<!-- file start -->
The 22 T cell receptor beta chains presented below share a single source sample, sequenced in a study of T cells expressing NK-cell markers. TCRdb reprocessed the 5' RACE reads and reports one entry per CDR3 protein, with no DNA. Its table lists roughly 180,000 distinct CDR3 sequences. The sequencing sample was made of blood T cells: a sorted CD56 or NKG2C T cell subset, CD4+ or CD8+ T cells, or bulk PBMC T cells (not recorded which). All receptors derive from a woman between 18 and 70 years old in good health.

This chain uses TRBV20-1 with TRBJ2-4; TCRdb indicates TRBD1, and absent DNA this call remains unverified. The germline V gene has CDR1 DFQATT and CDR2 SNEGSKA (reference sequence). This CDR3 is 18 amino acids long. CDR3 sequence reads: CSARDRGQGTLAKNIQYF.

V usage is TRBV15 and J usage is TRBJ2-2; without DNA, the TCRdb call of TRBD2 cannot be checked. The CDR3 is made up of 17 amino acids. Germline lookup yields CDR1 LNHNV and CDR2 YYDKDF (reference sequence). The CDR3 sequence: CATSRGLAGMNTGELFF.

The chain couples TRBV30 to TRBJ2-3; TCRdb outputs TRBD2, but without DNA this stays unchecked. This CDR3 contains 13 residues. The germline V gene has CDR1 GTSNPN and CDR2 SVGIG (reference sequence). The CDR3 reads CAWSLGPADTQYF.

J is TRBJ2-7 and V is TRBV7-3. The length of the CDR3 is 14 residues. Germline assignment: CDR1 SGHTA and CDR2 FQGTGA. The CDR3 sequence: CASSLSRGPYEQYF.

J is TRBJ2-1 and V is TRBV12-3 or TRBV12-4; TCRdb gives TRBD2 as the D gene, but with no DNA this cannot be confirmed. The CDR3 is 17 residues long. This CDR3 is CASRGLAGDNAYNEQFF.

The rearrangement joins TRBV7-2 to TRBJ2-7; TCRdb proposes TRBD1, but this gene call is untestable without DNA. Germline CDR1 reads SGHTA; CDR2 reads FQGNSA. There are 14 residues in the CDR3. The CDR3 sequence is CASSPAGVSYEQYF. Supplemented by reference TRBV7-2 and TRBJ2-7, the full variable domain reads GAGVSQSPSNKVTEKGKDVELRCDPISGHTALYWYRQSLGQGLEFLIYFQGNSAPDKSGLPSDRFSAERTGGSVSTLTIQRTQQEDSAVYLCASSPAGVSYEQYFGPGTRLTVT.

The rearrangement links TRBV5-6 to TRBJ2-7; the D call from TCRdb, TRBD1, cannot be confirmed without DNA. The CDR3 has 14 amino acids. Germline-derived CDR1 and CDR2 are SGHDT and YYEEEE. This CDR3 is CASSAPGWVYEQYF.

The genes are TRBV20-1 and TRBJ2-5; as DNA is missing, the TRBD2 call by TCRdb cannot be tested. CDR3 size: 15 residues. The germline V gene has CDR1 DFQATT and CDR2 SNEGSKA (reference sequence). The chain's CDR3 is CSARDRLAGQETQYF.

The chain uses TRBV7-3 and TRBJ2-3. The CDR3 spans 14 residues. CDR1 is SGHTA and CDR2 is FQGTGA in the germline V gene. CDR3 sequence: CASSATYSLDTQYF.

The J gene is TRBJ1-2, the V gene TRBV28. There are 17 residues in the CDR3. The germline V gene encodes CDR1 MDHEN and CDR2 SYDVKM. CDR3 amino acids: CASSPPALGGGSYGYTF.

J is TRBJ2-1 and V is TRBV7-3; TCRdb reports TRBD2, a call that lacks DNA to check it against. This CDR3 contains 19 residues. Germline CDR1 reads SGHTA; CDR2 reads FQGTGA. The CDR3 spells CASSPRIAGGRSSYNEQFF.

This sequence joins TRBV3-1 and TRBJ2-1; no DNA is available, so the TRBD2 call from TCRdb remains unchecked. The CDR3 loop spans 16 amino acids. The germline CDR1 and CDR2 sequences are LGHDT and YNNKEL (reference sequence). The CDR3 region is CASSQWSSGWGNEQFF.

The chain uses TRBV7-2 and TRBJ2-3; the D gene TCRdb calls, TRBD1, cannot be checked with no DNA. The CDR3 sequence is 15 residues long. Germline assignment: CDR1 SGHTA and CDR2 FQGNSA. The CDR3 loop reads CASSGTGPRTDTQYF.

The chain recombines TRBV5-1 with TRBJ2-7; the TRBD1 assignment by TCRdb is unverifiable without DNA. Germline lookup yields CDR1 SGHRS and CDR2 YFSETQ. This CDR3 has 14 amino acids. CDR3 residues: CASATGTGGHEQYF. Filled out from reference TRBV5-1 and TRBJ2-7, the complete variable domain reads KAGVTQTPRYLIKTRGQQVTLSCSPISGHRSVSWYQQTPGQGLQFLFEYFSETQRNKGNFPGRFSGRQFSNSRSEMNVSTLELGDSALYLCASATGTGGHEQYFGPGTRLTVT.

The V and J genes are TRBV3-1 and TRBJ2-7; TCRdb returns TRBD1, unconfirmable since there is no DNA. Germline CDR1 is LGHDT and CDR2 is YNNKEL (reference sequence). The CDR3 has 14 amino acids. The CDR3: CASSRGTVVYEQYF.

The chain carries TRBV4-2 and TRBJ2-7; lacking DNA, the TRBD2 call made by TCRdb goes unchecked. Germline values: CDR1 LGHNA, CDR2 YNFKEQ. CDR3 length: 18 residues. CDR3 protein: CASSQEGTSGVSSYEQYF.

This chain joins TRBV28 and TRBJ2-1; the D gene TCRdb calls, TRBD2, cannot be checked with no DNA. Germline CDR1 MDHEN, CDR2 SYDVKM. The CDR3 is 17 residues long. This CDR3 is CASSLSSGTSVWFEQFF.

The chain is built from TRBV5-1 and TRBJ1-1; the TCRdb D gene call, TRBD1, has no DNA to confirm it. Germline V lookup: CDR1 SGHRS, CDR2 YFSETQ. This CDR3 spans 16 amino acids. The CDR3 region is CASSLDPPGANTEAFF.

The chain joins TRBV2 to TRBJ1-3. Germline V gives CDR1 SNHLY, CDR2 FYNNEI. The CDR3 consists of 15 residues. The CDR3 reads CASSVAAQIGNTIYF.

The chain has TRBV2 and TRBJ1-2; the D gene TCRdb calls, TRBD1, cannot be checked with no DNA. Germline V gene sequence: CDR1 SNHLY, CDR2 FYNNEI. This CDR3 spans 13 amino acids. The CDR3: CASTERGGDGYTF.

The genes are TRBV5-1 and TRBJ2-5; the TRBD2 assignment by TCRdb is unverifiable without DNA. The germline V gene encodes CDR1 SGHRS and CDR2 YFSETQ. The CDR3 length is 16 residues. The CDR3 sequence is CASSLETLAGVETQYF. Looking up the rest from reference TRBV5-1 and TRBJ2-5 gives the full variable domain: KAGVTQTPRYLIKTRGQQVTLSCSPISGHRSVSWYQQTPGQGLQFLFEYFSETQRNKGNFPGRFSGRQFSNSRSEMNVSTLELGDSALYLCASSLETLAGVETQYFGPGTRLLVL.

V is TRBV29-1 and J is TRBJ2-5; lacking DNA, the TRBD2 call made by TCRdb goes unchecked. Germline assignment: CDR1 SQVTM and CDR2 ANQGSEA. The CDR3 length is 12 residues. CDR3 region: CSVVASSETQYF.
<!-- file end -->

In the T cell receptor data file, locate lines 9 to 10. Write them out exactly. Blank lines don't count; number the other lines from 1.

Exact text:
The genes are TRBV20-1 and TRBJ2-5; as DNA is missing, the TRBD2 call by TCRdb cannot be tested. CDR3 size: 15 residues. The germline V gene has CDR1 DFQATT and CDR2 SNEGSKA (reference sequence). The chain's CDR3 is CSARDRLAGQETQYF.

The chain uses TRBV7-3 and TRBJ2-3. The CDR3 spans 14 residues. CDR1 is SGHTA and CDR2 is FQGTGA in the germline V gene. CDR3 sequence: CASSATYSLDTQYF.